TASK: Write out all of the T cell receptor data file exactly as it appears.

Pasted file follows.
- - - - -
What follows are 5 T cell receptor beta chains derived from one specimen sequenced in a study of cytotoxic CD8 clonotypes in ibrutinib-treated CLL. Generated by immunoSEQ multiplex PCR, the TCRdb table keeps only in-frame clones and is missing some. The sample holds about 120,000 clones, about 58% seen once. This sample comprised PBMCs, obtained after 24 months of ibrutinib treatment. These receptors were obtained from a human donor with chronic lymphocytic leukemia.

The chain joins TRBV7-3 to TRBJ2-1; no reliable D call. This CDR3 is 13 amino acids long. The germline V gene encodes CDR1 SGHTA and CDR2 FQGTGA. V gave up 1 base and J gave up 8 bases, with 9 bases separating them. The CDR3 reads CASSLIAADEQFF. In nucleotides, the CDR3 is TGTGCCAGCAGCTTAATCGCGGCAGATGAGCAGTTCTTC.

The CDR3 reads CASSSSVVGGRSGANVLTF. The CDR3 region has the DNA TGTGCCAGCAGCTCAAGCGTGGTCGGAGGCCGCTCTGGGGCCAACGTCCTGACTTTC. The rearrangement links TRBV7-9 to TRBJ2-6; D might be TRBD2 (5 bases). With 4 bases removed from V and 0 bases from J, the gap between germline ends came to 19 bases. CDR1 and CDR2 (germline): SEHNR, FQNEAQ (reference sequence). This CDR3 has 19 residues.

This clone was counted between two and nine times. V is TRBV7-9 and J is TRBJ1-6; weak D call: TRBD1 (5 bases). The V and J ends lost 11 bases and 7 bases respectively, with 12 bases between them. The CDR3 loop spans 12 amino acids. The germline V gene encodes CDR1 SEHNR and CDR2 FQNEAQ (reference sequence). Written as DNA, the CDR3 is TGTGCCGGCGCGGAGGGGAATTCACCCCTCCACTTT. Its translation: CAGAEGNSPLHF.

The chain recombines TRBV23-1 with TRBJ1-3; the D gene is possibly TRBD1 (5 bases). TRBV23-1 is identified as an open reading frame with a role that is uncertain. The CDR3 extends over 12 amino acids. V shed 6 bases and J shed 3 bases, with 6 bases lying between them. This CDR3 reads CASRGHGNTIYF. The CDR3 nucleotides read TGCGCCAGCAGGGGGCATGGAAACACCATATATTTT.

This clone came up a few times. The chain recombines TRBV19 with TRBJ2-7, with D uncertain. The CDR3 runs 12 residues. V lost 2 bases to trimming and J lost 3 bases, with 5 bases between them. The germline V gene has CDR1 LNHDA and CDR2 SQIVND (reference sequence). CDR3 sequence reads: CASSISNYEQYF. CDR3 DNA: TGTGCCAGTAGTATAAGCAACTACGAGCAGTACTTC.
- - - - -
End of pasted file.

What follows are 5 T cell receptor beta chains derived from one specimen sequenced in a study of cytotoxic CD8 clonotypes in ibrutinib-treated CLL. Generated by immunoSEQ multiplex PCR, the TCRdb table keeps only in-frame clones and is missing some. The sample holds about 120,000 clones, about 58% seen once. This sample comprised PBMCs, obtained after 24 months of ibrutinib treatment. These receptors were obtained from a human donor with chronic lymphocytic leukemia.

The chain joins TRBV7-3 to TRBJ2-1; no reliable D call. This CDR3 is 13 amino acids long. The germline V gene encodes CDR1 SGHTA and CDR2 FQGTGA. V gave up 1 base and J gave up 8 bases, with 9 bases separating them. The CDR3 reads CASSLIAADEQFF. In nucleotides, the CDR3 is TGTGCCAGCAGCTTAATCGCGGCAGATGAGCAGTTCTTC.

The CDR3 reads CASSSSVVGGRSGANVLTF. The CDR3 region has the DNA TGTGCCAGCAGCTCAAGCGTGGTCGGAGGCCGCTCTGGGGCCAACGTCCTGACTTTC. The rearrangement links TRBV7-9 to TRBJ2-6; D might be TRBD2 (5 bases). With 4 bases removed from V and 0 bases from J, the gap between germline ends came to 19 bases. CDR1 and CDR2 (germline): SEHNR, FQNEAQ (reference sequence). This CDR3 has 19 residues.

This clone was counted between two and nine times. V is TRBV7-9 and J is TRBJ1-6; weak D call: TRBD1 (5 bases). The V and J ends lost 11 bases and 7 bases respectively, with 12 bases between them. The CDR3 loop spans 12 amino acids. The germline V gene encodes CDR1 SEHNR and CDR2 FQNEAQ (reference sequence). Written as DNA, the CDR3 is TGTGCCGGCGCGGAGGGGAATTCACCCCTCCACTTT. Its translation: CAGAEGNSPLHF.

The chain recombines TRBV23-1 with TRBJ1-3; the D gene is possibly TRBD1 (5 bases). TRBV23-1 is identified as an open reading frame with a role that is uncertain. The CDR3 extends over 12 amino acids. V shed 6 bases and J shed 3 bases, with 6 bases lying between them. This CDR3 reads CASRGHGNTIYF. The CDR3 nucleotides read TGCGCCAGCAGGGGGCATGGAAACACCATATATTTT.

This clone came up a few times. The chain recombines TRBV19 with TRBJ2-7, with D uncertain. The CDR3 runs 12 residues. V lost 2 bases to trimming and J lost 3 bases, with 5 bases between them. The germline V gene has CDR1 LNHDA and CDR2 SQIVND (reference sequence). CDR3 sequence reads: CASSISNYEQYF. CDR3 DNA: TGTGCCAGTAGTATAAGCAACTACGAGCAGTACTTC.